Florida voters on Tuesday will decide on a ballot measure that would remove women's right to reproductive "privacy" from the state's constitution, weakening the court's ability to block abortion restrictions and paving the way for a full ban on abortion if Roe v. Wade is overturned.
Amendment 6, which was put on the ballot by Florida's GOP-controlled state legislature, also aligns the state constitution with existing federal law that prevents public funds from paying for abortion care. This aspect of the amendment would change nothing in Florida, as the Hyde Amendment has prevented public funds from being used toward abortions for more than three decades.
Proponents of Amendment 6, led by a group called Protect Florida Taxpayers and Parental Rights, have tried to frame the measure around the parental consent issue and the taxpayer funding of abortion, which have been hot-button topics in the state. In stripping women's privacy protections from the state constitution, they argue, the measure would make it easier for legislators to pass and enforce laws that require minors seeking abortion to have parental consent. Abortions in Florida currently require parental notification, but not consent.
Opponents of the measure point out that it could also enable the state to pass other abortion restrictions, such as mandatory ultrasound laws, gestational bans on abortion, and mandatory waiting periods before abortions, without interference from the courts.
"This is an example of a deceptively labeled amendment -- one of many this year," said Dierdre Macnab, president of Florida's League of Women Voters, which is campaigning against the measure. "It's trying to frighten people that there is public funding of abortion, which there is not in Florida, and disguising the fact that this is about taking away the right to privacy and possibly putting women's lives in danger."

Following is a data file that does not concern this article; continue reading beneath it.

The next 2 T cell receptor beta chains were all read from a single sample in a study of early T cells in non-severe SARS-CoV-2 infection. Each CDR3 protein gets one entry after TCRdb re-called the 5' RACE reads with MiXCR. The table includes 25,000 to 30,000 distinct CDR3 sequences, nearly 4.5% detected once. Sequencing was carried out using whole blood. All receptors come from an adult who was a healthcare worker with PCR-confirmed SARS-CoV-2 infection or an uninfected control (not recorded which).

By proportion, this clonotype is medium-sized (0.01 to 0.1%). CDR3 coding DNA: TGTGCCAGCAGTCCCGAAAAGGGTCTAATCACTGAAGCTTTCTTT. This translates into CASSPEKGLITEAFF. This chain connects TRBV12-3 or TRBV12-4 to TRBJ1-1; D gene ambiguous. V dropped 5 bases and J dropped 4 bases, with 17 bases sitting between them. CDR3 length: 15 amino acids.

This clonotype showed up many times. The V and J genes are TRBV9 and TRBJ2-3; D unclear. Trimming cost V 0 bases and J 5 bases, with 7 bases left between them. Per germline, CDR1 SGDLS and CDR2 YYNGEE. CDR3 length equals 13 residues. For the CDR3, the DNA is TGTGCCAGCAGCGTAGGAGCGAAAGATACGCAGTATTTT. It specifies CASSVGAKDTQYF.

The "privacy" clause in the Florida constitution is based on the same constitutional principle that the Supreme Court used in Griswold v. Connecticut and Roe v. Wade to prevent states from banning birth control and abortion. Some social conservatives, most notably Rep. Steve King (R-Iowa), have argued that the Supreme Court was wrong in its assertion that the Constitution protects women's rights to reproductive privacy. The Florida proposal paves the way for state lawmakers to pass a full ban on abortion if Roe v. Wade is ever overturned.
A Suffolk University poll from early October showed 44 percent of voters supported the amendment, 40 percent opposed it and 15 percent were undecided.
The amendment requires a 60 percent "yes" vote to pass. Baylor Johnson, a spokesperson for the American Civil Liberties Union of Florida, said Florida voters are likely to reject Amendment 6 "when they realize that the [state] legislature is trying to pull the wool over their eyes."
"It says that if you're a pregnant woman, you have less privacy rights in Florida than anyone else in the state," he told The Huffington Post in an interview. "Its impact would ripple throughout women's rights and reproductive freedom in Florida."